Tobacco Control Bill proposes G$20,000 fine for public smoking after first offence

NEW YORK, NY - MAY 23: A woman smokes a cigarette in the pedestrian plaza located in Times Square May 23, 2011 in New York City. A new smoking law took effect in New York City Monday, prohibiting smokers from lighting up in certain public places including parks and beaches. (Photo by Daniel Barry/Getty Images)

The Guyana government has made public its long awaited Tobacco Control Bill; which inter alia, prohibits by law, the smoking of cigarettes and other tobacco products such as cigars in public places. If found guilty, persons could face a fine of up to G$20,000 each time after being caught committing the offence a first time.

The provisions are outlined in the proposed Tobacco Control Bill 2017, which has been published in the Official Gazette.

According to the Bill, the move is aimed at preventing exposure to second hand smoking. Offenders caught on the first occasion, according to the proposed legislation, will be liable on summary conviction of G$10,000. Each subsequent offence will carry a penalty of G$20,000.

According to the legislation, no person shall be permitted to smoke in any waiting area or queue in a public place, including but not limited to any public transport stop, bus stand or bus park.

Once brought into law, smoking will also be prohibited in any park, playground or amusement park; any stadium, arena or any kind of sport or performance place or any space for commercial service of food or drinks.

It shall also be illegal for persons to smoke in any area within five metres of a window, door or ventilation inlet to any public place or indoor work place.

Smoking shall also be prohibited anywhere on the premises of or within five metres from the outside boundary of any healthcare, educational or child care facility.


The proposed law will also clampdown on the advertising campaigns that have been launched by tobacco companies over the years.

The Tobacco Control Bill, as proposed by the current Administration, prohibits all advertising, promotion and sponsorship of tobacco products and electronic delivery systems.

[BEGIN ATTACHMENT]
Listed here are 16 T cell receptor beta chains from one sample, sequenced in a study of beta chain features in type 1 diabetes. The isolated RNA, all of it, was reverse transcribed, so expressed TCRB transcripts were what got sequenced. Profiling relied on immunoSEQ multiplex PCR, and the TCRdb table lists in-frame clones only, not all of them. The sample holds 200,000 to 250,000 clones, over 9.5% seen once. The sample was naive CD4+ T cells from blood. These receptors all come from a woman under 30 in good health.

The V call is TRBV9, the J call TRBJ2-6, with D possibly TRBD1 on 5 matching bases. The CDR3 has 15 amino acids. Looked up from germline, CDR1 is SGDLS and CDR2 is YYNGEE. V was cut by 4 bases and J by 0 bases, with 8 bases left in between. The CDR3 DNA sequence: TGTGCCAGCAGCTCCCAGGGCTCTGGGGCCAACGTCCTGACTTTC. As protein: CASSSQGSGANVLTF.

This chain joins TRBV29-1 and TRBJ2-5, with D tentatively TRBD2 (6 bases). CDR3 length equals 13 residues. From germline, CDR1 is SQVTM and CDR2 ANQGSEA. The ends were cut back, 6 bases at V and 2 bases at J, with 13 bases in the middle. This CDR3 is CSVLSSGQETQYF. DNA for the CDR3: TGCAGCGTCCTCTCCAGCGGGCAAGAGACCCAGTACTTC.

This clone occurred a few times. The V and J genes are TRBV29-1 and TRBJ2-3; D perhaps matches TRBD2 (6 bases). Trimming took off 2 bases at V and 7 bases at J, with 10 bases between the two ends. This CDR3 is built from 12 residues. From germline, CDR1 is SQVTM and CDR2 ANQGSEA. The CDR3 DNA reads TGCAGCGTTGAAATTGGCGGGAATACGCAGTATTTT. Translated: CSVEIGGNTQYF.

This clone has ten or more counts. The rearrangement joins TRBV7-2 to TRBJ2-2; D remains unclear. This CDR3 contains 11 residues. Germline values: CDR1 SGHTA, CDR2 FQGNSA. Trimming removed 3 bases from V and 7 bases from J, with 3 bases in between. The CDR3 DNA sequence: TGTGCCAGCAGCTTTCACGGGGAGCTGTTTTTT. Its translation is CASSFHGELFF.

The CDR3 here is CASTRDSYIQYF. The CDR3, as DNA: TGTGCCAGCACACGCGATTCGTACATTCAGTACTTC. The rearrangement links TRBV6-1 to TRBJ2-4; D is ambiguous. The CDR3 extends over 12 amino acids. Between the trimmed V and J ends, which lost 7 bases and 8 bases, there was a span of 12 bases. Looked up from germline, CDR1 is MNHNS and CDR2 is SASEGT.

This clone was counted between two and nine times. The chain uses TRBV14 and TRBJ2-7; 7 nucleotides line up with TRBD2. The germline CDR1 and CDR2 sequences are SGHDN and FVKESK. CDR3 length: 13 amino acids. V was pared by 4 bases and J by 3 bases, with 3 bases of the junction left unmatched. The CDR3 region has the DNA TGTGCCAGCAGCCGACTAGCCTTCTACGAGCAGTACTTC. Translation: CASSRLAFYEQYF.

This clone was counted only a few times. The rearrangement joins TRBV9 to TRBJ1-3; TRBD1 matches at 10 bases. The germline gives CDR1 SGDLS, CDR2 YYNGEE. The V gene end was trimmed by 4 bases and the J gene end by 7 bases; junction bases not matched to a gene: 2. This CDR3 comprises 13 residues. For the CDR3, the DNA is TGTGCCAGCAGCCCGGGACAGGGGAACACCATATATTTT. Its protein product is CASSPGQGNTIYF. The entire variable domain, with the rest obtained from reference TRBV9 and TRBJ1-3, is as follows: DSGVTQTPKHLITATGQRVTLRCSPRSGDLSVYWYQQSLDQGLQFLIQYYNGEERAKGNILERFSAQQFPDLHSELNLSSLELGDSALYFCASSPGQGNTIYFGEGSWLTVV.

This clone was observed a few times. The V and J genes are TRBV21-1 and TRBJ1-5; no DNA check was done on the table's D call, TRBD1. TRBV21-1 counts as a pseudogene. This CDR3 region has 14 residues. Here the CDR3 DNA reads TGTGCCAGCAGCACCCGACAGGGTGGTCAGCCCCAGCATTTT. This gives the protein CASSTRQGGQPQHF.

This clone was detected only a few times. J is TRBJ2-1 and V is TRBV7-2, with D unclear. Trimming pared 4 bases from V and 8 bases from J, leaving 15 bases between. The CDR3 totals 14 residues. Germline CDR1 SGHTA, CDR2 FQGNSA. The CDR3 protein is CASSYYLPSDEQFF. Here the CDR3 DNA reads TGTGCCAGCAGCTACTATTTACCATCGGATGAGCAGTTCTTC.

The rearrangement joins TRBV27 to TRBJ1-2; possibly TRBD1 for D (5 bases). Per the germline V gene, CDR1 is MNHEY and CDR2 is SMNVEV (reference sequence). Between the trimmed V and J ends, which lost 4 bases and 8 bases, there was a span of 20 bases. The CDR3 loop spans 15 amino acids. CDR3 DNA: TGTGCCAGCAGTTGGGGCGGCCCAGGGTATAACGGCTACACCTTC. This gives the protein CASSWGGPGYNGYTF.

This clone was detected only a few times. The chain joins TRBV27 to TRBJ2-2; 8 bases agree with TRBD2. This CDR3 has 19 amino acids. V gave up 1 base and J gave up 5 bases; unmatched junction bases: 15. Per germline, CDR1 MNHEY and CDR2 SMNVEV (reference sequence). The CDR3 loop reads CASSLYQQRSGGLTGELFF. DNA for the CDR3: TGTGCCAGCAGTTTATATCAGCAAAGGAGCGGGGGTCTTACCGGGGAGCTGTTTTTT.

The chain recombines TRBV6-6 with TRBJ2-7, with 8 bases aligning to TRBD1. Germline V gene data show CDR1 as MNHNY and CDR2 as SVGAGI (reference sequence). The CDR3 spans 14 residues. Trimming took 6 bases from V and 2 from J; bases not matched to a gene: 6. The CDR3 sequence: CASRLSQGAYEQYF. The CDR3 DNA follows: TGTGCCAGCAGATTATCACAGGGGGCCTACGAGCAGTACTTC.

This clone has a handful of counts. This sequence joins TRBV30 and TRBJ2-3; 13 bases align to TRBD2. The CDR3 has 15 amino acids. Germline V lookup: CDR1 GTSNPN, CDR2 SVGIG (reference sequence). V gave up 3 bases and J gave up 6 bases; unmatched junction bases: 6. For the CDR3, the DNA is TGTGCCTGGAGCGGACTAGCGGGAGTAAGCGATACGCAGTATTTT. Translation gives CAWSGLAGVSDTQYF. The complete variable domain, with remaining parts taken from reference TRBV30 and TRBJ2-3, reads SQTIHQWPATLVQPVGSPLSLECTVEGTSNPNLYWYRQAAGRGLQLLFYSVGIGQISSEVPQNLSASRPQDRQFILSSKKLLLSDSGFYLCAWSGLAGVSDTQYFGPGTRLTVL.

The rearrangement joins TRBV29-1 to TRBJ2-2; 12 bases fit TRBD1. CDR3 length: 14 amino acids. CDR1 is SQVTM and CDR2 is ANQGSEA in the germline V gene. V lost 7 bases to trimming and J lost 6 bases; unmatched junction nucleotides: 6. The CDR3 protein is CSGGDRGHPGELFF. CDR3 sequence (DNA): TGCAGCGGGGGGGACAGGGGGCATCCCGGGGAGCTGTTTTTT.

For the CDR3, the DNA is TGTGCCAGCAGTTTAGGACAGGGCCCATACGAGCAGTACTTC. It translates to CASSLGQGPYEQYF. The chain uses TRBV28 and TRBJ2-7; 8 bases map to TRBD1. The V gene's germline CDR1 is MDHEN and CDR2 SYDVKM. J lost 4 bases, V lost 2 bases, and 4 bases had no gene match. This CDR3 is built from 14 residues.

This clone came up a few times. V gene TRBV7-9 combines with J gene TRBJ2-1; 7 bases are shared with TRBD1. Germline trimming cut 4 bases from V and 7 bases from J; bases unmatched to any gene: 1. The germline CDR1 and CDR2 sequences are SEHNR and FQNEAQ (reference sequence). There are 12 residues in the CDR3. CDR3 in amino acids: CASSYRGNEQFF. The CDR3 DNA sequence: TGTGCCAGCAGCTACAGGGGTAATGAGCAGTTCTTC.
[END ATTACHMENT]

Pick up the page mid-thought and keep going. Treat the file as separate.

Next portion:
The legislative measures was initiated under former Public Health Minister Dr George Norton but was never tabled in the National Assembly since it was engaging the attention of a Cabinet Sub-committee.

Director of the Pan American Health Organization (PAHO), Carissa Ettienne had also recently called on government to step up efforts in introducing the long awaited tobacco control legislation since it could be critical to reducing diseases that are the leading causes of death in Guyana.

According to information posted on the PAHO website, Non-communicable diseases (NCDs) -including heart disease, cancer, and diabetes—account for 70 percent of deaths in Guyana and one-third of these deaths are premature (in people under 70).

Etienne said that tobacco, excessive alcohol use, unhealthy diet and physical inactivity are the main risk factors underlying this epidemic.

The PAHO director had called for “working together with different sectors of society and among different government ministries to reduce the burden of these diseases and save lives.”

Etienne said tobacco control is a good place to start to step up action against NCDs, since it is overall the leading risk factor for these diseases.

“We believe that tobacco taxes should be increased, tobacco packaging should feature strong warnings, and people should be protected from secondhand smoke.”

According to data released in recent years, although tobacco is acknowledged as a dangerous substance, at least 11 per cent of children in Guyana are regular smokers and at least 20 per cent of them began smoking before they were 10 years old.



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